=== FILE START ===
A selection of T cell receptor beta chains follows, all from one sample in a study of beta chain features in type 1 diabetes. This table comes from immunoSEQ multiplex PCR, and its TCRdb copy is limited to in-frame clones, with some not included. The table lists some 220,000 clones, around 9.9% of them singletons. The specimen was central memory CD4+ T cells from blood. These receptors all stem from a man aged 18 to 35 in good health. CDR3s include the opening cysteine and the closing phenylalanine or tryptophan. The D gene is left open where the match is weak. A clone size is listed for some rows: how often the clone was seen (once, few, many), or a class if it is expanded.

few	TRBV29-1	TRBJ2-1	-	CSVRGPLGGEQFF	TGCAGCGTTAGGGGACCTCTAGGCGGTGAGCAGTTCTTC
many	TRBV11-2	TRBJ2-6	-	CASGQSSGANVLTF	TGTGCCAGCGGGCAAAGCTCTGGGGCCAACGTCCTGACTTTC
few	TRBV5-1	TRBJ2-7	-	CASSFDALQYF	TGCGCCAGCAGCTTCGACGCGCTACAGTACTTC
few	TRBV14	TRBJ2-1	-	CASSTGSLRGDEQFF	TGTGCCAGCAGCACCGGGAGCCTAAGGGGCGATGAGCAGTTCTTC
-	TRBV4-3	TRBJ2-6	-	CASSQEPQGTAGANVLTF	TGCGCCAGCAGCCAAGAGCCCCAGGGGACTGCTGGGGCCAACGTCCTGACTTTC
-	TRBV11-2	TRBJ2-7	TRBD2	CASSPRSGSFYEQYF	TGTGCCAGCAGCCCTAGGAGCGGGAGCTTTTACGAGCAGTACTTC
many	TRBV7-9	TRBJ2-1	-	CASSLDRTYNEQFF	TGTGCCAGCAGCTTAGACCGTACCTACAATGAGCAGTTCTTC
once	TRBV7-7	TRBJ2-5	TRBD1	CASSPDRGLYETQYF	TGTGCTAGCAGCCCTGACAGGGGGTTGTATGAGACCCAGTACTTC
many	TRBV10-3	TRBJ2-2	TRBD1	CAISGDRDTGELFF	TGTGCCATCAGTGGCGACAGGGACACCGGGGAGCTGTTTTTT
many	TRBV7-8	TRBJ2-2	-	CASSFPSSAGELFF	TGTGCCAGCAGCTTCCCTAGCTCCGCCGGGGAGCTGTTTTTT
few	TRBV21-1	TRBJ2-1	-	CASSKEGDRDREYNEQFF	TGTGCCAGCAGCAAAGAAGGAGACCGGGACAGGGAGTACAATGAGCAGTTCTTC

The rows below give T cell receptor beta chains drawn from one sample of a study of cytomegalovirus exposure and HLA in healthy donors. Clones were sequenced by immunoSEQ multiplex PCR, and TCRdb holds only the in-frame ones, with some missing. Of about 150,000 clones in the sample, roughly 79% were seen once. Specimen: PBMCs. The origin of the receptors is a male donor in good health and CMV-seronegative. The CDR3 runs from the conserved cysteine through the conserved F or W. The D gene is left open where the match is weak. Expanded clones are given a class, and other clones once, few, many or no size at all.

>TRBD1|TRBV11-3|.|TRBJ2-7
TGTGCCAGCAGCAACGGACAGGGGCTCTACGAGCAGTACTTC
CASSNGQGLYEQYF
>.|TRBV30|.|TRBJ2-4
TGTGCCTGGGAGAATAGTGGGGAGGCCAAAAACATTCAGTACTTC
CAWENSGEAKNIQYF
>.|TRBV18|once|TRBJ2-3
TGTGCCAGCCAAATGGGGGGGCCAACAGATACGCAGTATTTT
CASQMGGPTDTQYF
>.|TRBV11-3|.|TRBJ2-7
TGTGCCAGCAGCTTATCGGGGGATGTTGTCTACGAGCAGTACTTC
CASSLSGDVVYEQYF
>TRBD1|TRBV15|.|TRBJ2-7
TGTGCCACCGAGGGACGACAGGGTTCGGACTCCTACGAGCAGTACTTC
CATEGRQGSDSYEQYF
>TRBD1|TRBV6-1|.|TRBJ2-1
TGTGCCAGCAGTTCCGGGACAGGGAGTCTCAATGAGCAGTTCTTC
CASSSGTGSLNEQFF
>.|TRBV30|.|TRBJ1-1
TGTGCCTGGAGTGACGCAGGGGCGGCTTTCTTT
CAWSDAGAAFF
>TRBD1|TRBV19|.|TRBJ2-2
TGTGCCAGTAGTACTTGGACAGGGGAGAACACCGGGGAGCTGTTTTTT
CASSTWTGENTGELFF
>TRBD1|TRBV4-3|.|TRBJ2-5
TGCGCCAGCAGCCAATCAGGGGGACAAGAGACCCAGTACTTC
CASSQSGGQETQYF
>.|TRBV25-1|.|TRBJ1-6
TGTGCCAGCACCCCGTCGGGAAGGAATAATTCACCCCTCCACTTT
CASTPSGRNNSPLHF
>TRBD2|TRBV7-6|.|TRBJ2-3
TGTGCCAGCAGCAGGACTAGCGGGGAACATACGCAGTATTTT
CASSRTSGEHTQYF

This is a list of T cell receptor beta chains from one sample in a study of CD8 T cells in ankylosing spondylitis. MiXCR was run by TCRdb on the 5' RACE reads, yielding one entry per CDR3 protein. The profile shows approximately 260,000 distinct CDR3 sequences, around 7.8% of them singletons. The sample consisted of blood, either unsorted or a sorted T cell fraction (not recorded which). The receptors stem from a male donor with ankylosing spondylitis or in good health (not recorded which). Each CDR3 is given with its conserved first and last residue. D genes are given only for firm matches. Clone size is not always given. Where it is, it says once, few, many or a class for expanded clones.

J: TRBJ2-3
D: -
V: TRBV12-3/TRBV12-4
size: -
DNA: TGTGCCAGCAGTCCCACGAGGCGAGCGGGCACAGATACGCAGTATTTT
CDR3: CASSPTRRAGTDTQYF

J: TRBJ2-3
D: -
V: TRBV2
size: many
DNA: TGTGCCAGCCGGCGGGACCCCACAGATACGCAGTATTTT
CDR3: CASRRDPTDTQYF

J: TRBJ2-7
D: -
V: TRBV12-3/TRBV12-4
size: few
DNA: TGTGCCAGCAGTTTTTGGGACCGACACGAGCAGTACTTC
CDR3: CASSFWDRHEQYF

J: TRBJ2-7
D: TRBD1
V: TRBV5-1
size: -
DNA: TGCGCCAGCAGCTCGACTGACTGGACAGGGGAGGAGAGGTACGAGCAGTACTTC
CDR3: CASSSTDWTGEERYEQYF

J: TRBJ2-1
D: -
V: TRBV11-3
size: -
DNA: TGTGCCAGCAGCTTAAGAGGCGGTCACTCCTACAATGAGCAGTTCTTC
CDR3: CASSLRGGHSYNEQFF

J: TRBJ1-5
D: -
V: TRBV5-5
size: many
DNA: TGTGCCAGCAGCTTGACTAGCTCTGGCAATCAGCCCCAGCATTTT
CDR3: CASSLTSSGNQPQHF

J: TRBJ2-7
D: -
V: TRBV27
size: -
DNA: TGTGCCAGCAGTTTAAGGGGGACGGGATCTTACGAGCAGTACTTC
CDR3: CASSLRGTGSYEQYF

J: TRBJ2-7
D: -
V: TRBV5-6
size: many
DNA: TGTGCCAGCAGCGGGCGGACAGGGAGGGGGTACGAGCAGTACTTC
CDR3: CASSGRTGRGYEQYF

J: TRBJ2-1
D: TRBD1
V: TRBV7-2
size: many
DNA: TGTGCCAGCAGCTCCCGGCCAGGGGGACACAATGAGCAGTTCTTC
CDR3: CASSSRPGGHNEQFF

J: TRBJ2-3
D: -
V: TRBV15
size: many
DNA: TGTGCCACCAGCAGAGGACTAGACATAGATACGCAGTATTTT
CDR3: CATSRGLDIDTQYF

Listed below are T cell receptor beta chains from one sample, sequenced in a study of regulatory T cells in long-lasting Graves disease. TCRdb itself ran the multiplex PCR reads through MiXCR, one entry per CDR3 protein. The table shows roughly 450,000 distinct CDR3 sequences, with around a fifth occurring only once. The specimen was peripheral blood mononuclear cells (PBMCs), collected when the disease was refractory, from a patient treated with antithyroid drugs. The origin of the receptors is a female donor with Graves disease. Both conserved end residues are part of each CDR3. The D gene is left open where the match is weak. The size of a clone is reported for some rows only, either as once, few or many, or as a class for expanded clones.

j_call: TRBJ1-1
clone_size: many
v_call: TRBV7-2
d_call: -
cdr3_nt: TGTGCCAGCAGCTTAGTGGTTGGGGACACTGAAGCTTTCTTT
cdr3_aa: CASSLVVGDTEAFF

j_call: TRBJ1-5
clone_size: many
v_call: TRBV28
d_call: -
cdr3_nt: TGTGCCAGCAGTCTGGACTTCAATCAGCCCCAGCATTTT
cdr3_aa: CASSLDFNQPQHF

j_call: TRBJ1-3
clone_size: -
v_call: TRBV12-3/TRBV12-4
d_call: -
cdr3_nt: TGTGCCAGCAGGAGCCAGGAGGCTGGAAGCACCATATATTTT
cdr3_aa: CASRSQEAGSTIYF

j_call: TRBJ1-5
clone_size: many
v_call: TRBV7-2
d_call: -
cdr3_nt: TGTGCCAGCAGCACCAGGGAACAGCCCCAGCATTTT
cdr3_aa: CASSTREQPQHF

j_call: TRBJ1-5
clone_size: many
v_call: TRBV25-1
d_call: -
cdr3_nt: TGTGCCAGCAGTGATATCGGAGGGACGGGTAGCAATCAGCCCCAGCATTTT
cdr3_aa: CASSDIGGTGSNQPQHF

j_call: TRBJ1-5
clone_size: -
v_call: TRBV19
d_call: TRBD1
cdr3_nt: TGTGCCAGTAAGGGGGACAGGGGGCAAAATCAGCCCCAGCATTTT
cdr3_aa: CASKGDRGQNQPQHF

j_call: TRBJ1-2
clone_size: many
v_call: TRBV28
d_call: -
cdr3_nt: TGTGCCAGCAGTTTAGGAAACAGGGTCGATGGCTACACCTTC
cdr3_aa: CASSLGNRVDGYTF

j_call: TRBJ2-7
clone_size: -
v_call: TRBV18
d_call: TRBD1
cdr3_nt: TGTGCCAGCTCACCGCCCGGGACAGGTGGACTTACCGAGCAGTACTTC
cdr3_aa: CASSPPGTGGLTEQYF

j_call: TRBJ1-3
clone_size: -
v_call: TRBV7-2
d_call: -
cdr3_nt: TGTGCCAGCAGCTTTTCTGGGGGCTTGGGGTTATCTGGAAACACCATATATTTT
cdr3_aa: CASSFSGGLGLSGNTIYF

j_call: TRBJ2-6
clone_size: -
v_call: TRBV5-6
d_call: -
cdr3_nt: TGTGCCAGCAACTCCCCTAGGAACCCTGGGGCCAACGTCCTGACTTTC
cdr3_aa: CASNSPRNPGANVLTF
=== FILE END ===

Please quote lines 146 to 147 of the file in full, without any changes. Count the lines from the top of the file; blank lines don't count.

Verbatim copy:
clone_size: many
v_call: TRBV28